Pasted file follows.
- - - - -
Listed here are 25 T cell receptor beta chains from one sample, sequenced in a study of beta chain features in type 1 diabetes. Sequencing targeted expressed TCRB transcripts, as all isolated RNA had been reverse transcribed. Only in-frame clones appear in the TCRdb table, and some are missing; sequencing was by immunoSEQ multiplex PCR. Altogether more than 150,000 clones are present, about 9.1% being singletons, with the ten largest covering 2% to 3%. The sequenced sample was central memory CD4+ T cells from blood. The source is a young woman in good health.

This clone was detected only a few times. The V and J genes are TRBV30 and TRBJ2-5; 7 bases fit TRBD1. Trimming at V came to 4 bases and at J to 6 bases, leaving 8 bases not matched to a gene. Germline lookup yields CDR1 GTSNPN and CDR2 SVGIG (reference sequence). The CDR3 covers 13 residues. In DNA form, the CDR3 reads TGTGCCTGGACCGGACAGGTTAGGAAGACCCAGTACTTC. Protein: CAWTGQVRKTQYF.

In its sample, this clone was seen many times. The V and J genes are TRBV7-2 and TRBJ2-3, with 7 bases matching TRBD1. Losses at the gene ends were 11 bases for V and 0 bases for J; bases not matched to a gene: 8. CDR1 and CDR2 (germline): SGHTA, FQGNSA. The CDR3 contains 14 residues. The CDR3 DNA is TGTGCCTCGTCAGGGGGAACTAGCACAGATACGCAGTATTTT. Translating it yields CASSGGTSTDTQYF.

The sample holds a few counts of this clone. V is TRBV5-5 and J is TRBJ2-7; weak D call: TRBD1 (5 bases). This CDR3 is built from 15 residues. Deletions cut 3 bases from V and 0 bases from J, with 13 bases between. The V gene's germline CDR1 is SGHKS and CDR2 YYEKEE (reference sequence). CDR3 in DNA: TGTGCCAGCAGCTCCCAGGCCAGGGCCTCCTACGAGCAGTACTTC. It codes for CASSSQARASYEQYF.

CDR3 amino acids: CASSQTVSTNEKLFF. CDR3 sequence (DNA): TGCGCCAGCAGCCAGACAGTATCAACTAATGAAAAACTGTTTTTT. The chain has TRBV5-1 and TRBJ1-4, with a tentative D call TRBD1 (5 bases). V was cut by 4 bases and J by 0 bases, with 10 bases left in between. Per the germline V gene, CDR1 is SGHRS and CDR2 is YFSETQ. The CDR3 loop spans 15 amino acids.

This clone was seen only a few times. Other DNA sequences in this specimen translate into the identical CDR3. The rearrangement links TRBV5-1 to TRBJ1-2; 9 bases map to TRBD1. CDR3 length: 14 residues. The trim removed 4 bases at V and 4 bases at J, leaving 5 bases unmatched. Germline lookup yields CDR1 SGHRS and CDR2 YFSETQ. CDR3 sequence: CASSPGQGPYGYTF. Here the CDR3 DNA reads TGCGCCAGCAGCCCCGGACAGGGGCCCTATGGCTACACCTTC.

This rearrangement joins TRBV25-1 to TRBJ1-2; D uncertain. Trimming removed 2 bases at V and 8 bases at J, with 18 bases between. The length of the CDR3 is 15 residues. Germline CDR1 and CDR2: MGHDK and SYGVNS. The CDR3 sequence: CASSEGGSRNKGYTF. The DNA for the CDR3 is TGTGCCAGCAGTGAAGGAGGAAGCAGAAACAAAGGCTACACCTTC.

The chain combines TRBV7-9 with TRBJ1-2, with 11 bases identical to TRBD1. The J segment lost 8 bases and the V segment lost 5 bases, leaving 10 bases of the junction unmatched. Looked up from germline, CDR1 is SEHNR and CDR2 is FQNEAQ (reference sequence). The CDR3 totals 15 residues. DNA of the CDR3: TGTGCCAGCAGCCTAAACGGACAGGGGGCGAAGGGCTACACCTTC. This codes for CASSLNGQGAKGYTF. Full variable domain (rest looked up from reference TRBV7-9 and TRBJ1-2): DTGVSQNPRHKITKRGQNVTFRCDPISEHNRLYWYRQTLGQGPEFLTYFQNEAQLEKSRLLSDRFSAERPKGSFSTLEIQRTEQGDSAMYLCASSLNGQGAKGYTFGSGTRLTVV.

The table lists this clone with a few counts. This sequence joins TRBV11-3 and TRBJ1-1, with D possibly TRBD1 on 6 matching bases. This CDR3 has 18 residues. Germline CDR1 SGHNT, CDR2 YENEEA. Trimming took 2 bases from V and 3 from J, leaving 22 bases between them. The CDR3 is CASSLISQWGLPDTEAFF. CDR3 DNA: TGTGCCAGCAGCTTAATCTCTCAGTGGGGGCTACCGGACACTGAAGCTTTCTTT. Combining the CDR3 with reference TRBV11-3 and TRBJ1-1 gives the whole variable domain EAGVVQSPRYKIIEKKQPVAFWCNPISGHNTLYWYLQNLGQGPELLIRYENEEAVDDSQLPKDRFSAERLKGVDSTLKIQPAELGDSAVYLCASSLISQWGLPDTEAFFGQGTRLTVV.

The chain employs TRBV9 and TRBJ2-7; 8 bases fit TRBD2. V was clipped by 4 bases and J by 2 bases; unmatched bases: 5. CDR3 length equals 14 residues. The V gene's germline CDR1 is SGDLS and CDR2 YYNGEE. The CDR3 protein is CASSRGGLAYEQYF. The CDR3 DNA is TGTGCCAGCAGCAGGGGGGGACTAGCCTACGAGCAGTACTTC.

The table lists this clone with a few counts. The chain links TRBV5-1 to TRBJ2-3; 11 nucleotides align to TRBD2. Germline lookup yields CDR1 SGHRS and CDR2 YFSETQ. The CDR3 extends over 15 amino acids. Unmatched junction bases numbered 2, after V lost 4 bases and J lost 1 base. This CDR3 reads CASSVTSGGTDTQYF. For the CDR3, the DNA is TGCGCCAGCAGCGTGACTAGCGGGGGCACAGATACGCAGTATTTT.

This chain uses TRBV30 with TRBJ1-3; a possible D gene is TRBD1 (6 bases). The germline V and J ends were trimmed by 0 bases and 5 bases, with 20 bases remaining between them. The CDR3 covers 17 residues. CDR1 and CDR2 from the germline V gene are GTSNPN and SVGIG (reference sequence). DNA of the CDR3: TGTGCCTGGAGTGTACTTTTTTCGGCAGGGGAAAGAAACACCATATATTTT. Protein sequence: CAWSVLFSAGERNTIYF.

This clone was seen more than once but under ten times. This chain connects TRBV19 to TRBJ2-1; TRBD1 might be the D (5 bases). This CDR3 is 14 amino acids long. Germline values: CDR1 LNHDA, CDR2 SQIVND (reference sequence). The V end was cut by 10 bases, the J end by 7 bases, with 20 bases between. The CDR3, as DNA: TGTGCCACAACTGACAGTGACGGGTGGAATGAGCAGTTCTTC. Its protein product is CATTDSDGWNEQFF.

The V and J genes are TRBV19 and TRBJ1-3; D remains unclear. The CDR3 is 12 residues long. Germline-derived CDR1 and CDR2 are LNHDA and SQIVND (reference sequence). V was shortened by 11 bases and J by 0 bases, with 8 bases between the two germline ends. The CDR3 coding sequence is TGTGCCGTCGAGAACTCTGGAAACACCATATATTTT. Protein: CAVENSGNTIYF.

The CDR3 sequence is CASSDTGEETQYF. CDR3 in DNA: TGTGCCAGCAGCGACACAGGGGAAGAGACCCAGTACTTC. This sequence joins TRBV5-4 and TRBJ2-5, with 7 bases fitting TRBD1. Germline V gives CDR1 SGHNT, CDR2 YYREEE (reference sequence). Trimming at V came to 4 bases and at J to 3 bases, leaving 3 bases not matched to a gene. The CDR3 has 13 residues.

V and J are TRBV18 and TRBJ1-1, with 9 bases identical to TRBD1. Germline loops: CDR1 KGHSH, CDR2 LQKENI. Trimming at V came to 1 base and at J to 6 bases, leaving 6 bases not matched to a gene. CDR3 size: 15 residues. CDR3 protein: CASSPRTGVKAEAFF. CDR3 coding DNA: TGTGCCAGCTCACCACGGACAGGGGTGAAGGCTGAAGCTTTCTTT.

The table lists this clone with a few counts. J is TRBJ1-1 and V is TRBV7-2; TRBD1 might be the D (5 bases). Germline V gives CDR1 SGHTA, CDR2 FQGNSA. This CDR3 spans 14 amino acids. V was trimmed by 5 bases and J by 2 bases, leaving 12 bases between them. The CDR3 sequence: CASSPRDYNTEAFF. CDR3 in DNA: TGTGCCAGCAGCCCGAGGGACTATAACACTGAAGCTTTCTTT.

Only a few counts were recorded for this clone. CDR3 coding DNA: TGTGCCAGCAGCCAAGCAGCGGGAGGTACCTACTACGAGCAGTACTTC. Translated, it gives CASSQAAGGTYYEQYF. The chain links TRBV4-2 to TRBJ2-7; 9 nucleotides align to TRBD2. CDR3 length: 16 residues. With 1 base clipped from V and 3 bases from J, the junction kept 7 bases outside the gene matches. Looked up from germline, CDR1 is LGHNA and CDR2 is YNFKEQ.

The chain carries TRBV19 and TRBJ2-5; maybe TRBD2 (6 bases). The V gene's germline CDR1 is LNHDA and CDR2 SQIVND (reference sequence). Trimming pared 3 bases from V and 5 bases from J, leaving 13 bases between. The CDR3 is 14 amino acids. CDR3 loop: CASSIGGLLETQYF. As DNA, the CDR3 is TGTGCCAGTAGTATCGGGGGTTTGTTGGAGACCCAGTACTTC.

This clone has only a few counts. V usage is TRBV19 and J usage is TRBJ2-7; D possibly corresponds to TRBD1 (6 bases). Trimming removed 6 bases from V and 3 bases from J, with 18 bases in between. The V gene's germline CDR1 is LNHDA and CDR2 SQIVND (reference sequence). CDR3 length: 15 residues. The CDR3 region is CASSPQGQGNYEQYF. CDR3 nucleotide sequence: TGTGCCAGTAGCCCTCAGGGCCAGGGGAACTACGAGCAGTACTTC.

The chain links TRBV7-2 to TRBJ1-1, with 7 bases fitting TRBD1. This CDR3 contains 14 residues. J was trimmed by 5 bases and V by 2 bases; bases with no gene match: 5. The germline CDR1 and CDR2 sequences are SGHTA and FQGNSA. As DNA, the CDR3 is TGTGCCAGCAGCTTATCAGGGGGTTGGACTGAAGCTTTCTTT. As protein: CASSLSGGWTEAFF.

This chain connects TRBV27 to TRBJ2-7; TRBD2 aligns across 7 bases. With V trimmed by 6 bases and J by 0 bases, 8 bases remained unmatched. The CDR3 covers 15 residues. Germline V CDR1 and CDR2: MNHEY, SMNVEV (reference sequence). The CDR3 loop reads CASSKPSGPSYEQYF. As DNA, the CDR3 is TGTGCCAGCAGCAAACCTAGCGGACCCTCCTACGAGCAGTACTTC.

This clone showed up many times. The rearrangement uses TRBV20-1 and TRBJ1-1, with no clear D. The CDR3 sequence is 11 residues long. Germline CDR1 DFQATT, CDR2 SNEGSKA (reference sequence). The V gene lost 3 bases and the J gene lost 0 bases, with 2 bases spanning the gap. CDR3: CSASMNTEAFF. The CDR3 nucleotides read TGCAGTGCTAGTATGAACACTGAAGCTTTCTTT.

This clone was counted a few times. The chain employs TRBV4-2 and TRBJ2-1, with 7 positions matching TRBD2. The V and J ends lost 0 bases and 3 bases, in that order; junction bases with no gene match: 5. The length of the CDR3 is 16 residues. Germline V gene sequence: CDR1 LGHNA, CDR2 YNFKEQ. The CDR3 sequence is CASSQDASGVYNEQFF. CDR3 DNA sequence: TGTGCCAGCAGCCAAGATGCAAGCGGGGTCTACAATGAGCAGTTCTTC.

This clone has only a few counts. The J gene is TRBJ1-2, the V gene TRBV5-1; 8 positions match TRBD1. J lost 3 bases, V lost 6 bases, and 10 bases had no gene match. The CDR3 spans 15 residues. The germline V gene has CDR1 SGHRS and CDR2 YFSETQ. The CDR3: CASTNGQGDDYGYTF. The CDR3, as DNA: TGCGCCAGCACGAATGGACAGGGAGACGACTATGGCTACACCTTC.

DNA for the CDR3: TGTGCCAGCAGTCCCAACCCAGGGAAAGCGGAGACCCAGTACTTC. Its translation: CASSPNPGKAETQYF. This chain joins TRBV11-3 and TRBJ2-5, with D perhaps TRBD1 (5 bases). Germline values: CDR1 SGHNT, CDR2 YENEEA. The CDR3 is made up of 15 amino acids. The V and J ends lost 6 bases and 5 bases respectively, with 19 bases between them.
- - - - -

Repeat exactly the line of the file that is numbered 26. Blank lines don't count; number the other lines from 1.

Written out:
DNA for the CDR3: TGTGCCAGCAGTCCCAACCCAGGGAAAGCGGAGACCCAGTACTTC. Its translation: CASSPNPGKAETQYF. This chain joins TRBV11-3 and TRBJ2-5, with D perhaps TRBD1 (5 bases). Germline values: CDR1 SGHNT, CDR2 YENEEA. The CDR3 is made up of 15 amino acids. The V and J ends lost 6 bases and 5 bases respectively, with 19 bases between them.